Most people simply fold their clothing items and layer them in their suitcase any-which-way. There is, however, an art to packing that will protect your clothing from damage and creasing – who wants to be ironing on holiday?– and make your bag much easier to carry through the airport. Packing properly can take up less space in your suitcase so that you can shop more on your holiday. See the various techniques below.
Methods for Folding Clothing
Folding is the most common way to pack, but there are a few tricks to keep in mind.
- Fold shirts by laying them flat, button-side down. Then fold the sleeves and about 2cm of the side back; now fold the sleeve only downwards, so that the cuff points to the hem. Do this on both sides. Now bring the hem up to the collar so that it touches the shoulders of the shirt.
- Fold pants, dresses and long skirts in half and then bring the hem up to the waist.
- Stack similar items on on top of the other.
- If you are worried about a certain garment becoming creased, place it in a black trash bag once folded.
Remember to follow the tips in the next section to learn about ‘weighing’ the items in your suitcase so that it doesn’t topple.
Rolling is a good way to pack items that don’t crease easily like jeans, t-shirts, cardigans and so on. Do not roll collared shirts that you usually wear at the office, rather fold them.
To roll an item
- Fold it in half.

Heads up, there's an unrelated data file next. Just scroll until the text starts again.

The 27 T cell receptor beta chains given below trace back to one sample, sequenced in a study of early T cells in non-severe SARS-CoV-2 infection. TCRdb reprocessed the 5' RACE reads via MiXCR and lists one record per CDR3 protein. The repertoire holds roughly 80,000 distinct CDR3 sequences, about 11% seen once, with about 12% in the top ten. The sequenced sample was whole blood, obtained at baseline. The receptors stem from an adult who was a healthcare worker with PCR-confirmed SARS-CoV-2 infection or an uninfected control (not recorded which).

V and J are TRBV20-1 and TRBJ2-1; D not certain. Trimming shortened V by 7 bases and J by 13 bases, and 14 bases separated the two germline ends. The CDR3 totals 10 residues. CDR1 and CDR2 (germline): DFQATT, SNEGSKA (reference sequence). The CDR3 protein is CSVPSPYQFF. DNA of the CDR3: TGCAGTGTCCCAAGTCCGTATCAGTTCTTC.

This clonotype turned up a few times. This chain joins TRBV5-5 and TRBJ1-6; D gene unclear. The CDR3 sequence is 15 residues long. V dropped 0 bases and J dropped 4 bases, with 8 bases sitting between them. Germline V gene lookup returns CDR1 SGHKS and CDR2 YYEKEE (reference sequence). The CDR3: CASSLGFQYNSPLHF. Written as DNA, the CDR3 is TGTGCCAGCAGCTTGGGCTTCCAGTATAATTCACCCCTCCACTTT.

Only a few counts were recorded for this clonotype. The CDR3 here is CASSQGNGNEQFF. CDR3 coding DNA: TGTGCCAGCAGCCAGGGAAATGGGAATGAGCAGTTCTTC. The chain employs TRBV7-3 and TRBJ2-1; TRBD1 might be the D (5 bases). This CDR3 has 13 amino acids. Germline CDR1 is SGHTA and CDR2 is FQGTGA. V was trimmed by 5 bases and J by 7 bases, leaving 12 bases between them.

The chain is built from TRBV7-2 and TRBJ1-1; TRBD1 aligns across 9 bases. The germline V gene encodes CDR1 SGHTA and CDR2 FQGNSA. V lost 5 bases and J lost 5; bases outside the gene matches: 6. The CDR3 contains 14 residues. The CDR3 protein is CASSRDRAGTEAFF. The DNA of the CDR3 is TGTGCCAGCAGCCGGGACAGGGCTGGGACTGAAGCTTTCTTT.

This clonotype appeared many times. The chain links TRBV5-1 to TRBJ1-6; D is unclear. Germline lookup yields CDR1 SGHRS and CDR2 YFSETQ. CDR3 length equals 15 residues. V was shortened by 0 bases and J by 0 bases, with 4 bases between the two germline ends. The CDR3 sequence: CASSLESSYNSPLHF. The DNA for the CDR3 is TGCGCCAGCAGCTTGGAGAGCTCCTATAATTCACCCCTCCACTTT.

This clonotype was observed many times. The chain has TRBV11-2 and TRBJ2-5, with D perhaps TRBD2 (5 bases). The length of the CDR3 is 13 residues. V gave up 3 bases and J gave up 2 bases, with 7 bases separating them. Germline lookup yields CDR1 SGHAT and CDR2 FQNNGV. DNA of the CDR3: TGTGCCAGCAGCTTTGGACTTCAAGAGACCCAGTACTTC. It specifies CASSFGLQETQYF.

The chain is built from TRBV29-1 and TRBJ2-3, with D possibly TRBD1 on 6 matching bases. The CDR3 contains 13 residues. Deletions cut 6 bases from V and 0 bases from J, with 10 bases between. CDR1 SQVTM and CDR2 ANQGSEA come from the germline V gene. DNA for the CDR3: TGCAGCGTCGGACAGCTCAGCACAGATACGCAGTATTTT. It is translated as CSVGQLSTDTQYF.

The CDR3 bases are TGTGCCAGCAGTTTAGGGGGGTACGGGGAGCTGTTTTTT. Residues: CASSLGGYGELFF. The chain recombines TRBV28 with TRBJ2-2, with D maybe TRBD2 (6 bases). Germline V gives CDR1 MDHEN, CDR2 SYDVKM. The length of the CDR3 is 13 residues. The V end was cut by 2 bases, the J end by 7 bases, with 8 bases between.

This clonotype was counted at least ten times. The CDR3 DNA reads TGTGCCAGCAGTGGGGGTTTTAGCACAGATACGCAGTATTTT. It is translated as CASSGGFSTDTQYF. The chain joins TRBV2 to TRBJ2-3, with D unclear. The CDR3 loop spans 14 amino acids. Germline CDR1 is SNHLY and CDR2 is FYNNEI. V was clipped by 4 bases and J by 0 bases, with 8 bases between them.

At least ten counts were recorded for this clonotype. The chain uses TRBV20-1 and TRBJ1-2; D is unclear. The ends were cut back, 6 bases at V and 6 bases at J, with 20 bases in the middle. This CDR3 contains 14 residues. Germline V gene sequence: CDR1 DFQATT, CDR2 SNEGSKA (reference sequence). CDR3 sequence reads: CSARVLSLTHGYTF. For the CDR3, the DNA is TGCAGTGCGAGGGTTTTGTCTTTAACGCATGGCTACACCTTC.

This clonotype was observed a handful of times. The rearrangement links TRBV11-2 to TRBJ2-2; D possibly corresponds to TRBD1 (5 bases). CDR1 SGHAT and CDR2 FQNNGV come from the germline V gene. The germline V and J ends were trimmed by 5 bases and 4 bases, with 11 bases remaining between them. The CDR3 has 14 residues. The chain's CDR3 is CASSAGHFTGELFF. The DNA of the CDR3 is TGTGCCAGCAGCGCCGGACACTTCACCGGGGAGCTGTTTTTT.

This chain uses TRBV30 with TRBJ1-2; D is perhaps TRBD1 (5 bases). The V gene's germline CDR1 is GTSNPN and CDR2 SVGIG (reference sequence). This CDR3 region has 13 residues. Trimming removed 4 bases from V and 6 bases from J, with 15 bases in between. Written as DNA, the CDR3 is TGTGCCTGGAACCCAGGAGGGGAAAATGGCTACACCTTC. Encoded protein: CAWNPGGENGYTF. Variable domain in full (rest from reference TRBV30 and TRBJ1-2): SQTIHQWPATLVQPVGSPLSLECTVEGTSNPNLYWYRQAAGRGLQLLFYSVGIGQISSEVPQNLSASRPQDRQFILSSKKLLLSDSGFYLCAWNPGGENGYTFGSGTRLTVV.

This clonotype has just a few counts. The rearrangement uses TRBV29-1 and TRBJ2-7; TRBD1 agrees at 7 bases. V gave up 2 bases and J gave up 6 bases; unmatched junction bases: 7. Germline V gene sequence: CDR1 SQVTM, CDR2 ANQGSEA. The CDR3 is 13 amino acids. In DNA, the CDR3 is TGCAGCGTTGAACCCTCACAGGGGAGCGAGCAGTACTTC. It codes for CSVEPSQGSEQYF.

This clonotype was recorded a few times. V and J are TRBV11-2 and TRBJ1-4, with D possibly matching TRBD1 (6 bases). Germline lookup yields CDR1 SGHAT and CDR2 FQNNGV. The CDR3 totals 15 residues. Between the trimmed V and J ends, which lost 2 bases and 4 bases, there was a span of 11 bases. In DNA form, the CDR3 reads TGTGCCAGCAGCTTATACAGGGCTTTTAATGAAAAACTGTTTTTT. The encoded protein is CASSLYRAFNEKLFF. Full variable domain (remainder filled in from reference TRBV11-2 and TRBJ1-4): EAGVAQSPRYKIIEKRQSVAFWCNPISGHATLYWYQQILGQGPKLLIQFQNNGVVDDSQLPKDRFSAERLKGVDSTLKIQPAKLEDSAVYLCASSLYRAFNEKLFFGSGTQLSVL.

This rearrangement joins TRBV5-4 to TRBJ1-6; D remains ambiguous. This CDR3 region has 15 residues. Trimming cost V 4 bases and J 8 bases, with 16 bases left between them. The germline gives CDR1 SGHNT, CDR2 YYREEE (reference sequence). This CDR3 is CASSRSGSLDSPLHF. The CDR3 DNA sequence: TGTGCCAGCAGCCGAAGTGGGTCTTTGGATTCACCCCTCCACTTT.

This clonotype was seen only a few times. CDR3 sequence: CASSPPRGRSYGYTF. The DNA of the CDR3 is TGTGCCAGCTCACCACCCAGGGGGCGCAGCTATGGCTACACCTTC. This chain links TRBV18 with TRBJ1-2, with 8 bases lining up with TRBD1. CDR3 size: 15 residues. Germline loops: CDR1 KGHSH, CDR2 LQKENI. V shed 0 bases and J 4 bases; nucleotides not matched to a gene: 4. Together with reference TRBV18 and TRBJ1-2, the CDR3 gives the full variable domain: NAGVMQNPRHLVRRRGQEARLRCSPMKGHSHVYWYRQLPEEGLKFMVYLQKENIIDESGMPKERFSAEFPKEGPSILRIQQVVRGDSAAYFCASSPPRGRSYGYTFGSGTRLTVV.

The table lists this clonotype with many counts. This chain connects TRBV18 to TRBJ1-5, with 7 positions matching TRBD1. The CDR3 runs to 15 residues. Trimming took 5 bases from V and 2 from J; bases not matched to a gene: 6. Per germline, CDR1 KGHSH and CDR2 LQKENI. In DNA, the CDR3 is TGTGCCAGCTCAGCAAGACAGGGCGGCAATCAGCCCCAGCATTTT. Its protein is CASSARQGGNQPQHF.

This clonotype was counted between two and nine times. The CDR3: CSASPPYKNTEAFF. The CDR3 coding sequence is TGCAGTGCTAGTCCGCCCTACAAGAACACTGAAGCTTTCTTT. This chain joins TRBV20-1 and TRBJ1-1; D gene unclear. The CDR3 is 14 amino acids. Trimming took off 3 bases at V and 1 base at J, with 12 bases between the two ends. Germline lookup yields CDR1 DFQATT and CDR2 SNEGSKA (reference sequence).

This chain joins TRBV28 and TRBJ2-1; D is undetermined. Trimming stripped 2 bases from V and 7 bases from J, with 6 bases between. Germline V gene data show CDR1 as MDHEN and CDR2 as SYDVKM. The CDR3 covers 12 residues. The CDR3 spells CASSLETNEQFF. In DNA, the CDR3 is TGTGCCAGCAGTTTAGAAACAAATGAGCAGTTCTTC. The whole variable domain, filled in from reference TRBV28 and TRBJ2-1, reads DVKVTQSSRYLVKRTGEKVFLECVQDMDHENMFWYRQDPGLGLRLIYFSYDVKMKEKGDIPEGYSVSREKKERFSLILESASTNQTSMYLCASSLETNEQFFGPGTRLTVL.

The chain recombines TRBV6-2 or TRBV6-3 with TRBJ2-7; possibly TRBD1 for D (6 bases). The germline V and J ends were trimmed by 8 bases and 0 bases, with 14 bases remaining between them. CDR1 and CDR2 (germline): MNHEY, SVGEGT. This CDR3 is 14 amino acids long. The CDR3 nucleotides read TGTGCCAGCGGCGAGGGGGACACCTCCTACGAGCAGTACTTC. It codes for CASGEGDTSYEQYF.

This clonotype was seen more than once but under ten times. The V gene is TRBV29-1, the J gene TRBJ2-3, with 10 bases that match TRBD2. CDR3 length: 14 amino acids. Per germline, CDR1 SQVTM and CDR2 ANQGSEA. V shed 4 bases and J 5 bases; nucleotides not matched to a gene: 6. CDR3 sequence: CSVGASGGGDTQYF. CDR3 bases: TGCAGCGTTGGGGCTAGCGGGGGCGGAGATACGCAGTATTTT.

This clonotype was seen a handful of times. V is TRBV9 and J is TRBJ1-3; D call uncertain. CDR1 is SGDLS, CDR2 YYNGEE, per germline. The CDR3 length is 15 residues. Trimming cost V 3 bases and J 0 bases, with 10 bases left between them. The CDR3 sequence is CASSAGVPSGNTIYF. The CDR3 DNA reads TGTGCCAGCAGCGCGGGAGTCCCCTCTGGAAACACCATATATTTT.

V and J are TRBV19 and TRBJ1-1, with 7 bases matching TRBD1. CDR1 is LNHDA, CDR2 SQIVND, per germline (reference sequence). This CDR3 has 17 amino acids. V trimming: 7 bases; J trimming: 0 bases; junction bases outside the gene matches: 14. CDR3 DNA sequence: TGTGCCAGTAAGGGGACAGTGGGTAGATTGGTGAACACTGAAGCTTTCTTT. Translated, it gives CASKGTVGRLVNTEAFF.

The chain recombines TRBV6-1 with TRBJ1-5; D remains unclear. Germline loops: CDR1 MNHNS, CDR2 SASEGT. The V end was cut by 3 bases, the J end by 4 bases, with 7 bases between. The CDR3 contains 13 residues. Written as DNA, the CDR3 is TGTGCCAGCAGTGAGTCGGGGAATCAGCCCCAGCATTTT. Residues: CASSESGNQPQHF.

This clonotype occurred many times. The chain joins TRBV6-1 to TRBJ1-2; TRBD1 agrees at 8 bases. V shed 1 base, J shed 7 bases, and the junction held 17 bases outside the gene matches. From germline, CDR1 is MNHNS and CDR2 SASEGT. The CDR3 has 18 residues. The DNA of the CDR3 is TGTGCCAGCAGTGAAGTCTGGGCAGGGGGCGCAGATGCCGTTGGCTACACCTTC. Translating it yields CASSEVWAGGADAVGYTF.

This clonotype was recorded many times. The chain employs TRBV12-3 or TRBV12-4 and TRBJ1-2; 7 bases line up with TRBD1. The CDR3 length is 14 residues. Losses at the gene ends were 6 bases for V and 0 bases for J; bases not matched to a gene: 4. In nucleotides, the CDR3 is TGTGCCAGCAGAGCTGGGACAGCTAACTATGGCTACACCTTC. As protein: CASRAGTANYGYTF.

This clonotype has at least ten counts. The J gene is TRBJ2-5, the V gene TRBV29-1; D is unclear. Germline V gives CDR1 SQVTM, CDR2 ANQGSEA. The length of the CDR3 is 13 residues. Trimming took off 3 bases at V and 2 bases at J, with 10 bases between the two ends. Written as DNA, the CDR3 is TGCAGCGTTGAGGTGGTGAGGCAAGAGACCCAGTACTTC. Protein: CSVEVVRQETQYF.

- Start to roll it tightly from the hem up to the waist/neck.
- Fold jeans and pants in half with the back pockets facing the outside.
- If it has sleeves, first fold these back and then fold the item in half.
- Zip or button up the garment before folding it in half.
This method involves folding clothing items around a soft base.
- Underwear and swimwear cannot be bundled, but all other clothing can.
- Zip or button all garments before bundling; now place them facing up (jackets must be face down).
- Use a packing cube or fill a pouch with socks to make your core.
To make a simple bundle
- Take a top or shirt and lay it on a surface, take a second top and place it facing the opposite direction but so that the sleeves and collar are overlapping, making a + shape. The hem of the first shirt faces north; while the hem of the second faces south.
- Now fold a pair of pants in half and lay it across the arms of the shirt (hem facing west). Lay another pair of pants in the same way but facing east.
- All the items overlap in the centre of the bundle.
- Place your core in the centre and fold the items around the core one by one starting with the second pair of pants up to the first shirt.
- First fold the pants/sleeves in half and then over the cube.
- Bundles can be layered with more items than in the above example, but remember to ‘weigh’ the bundle by using similar items on each side as you create layers. A long skirt, can replace the second pair of pants in the example above.
Placing your clothing in your suitcase
Shoes must be packed along the bottom of the bag where the wheels are. Let the soles face the wheels.
Pack small accessories and socks inside your shoes. Heavy items go next so that when you’re bag is upright it does not topple.
If you rolled and folded: create your first layer with all of your rolled items, then place your folded items on top to create a second layer. Alternate so that the waist section of each items is in the opposite direction to create balance. Thicker items like jerseys are layered right on top. Use all the nooks and crannies to stuff accessories, underwear and swimwear.
If you bundled: simply place your bundle in your suitcase. If you have a few bundles, place them next to one another.